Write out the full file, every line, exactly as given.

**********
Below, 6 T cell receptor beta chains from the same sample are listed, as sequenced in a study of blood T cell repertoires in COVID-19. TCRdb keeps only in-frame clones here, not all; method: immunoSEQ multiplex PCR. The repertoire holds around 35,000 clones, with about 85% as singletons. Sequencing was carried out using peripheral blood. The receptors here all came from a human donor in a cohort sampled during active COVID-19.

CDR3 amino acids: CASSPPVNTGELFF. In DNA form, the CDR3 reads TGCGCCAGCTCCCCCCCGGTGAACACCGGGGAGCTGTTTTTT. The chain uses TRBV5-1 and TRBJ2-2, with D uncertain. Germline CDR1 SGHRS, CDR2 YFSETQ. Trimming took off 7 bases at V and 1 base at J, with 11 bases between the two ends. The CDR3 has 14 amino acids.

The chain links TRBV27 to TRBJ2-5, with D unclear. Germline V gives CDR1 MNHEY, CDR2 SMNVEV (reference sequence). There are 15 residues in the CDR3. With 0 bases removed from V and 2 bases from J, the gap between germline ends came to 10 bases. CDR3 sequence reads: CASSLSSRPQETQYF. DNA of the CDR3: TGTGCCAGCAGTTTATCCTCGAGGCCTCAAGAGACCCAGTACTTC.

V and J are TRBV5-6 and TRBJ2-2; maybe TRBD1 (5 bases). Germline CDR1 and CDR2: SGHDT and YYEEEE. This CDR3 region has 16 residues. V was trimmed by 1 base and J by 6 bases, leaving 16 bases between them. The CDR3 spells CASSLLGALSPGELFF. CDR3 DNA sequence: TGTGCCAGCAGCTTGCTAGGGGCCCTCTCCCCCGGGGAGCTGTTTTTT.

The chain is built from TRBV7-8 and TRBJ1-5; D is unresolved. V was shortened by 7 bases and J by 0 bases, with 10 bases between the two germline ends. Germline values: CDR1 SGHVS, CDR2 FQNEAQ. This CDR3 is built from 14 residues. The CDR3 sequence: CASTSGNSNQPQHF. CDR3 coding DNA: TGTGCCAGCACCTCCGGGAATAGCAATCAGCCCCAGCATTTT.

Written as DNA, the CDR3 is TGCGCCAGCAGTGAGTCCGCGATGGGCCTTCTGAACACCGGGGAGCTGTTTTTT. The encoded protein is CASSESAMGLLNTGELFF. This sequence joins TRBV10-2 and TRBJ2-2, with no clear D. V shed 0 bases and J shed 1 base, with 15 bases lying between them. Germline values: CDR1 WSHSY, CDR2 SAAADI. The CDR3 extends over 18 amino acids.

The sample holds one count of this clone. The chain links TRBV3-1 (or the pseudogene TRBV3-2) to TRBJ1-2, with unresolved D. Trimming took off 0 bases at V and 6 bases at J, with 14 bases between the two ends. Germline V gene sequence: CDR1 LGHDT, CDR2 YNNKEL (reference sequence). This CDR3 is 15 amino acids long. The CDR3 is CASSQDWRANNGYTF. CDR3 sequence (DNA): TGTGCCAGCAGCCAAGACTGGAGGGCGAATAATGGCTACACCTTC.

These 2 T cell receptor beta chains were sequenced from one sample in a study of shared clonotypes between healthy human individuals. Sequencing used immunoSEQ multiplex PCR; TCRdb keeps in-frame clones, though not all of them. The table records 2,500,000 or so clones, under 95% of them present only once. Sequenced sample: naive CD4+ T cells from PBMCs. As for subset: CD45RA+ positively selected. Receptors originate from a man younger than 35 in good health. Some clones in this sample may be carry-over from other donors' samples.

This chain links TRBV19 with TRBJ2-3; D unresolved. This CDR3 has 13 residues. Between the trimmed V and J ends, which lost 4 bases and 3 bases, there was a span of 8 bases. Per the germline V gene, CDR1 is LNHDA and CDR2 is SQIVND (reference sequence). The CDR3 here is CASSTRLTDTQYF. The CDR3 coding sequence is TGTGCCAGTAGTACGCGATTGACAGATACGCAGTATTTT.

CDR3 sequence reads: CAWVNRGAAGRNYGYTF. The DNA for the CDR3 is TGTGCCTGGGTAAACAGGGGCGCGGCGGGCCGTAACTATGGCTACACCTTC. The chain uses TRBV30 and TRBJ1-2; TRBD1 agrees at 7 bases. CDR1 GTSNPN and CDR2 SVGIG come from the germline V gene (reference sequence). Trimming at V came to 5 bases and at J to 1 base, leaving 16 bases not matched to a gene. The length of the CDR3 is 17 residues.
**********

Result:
Below, 6 T cell receptor beta chains from the same sample are listed, as sequenced in a study of blood T cell repertoires in COVID-19. TCRdb keeps only in-frame clones here, not all; method: immunoSEQ multiplex PCR. The repertoire holds around 35,000 clones, with about 85% as singletons. Sequencing was carried out using peripheral blood. The receptors here all came from a human donor in a cohort sampled during active COVID-19.

CDR3 amino acids: CASSPPVNTGELFF. In DNA form, the CDR3 reads TGCGCCAGCTCCCCCCCGGTGAACACCGGGGAGCTGTTTTTT. The chain uses TRBV5-1 and TRBJ2-2, with D uncertain. Germline CDR1 SGHRS, CDR2 YFSETQ. Trimming took off 7 bases at V and 1 base at J, with 11 bases between the two ends. The CDR3 has 14 amino acids.

The chain links TRBV27 to TRBJ2-5, with D unclear. Germline V gives CDR1 MNHEY, CDR2 SMNVEV (reference sequence). There are 15 residues in the CDR3. With 0 bases removed from V and 2 bases from J, the gap between germline ends came to 10 bases. CDR3 sequence reads: CASSLSSRPQETQYF. DNA of the CDR3: TGTGCCAGCAGTTTATCCTCGAGGCCTCAAGAGACCCAGTACTTC.

V and J are TRBV5-6 and TRBJ2-2; maybe TRBD1 (5 bases). Germline CDR1 and CDR2: SGHDT and YYEEEE. This CDR3 region has 16 residues. V was trimmed by 1 base and J by 6 bases, leaving 16 bases between them. The CDR3 spells CASSLLGALSPGELFF. CDR3 DNA sequence: TGTGCCAGCAGCTTGCTAGGGGCCCTCTCCCCCGGGGAGCTGTTTTTT.

The chain is built from TRBV7-8 and TRBJ1-5; D is unresolved. V was shortened by 7 bases and J by 0 bases, with 10 bases between the two germline ends. Germline values: CDR1 SGHVS, CDR2 FQNEAQ. This CDR3 is built from 14 residues. The CDR3 sequence: CASTSGNSNQPQHF. CDR3 coding DNA: TGTGCCAGCACCTCCGGGAATAGCAATCAGCCCCAGCATTTT.

Written as DNA, the CDR3 is TGCGCCAGCAGTGAGTCCGCGATGGGCCTTCTGAACACCGGGGAGCTGTTTTTT. The encoded protein is CASSESAMGLLNTGELFF. This sequence joins TRBV10-2 and TRBJ2-2, with no clear D. V shed 0 bases and J shed 1 base, with 15 bases lying between them. Germline values: CDR1 WSHSY, CDR2 SAAADI. The CDR3 extends over 18 amino acids.

The sample holds one count of this clone. The chain links TRBV3-1 (or the pseudogene TRBV3-2) to TRBJ1-2, with unresolved D. Trimming took off 0 bases at V and 6 bases at J, with 14 bases between the two ends. Germline V gene sequence: CDR1 LGHDT, CDR2 YNNKEL (reference sequence). This CDR3 is 15 amino acids long. The CDR3 is CASSQDWRANNGYTF. CDR3 sequence (DNA): TGTGCCAGCAGCCAAGACTGGAGGGCGAATAATGGCTACACCTTC.

These 2 T cell receptor beta chains were sequenced from one sample in a study of shared clonotypes between healthy human individuals. Sequencing used immunoSEQ multiplex PCR; TCRdb keeps in-frame clones, though not all of them. The table records 2,500,000 or so clones, under 95% of them present only once. Sequenced sample: naive CD4+ T cells from PBMCs. As for subset: CD45RA+ positively selected. Receptors originate from a man younger than 35 in good health. Some clones in this sample may be carry-over from other donors' samples.

This chain links TRBV19 with TRBJ2-3; D unresolved. This CDR3 has 13 residues. Between the trimmed V and J ends, which lost 4 bases and 3 bases, there was a span of 8 bases. Per the germline V gene, CDR1 is LNHDA and CDR2 is SQIVND (reference sequence). The CDR3 here is CASSTRLTDTQYF. The CDR3 coding sequence is TGTGCCAGTAGTACGCGATTGACAGATACGCAGTATTTT.

CDR3 sequence reads: CAWVNRGAAGRNYGYTF. The DNA for the CDR3 is TGTGCCTGGGTAAACAGGGGCGCGGCGGGCCGTAACTATGGCTACACCTTC. The chain uses TRBV30 and TRBJ1-2; TRBD1 agrees at 7 bases. CDR1 GTSNPN and CDR2 SVGIG come from the germline V gene (reference sequence). Trimming at V came to 5 bases and at J to 1 base, leaving 16 bases not matched to a gene. The length of the CDR3 is 17 residues.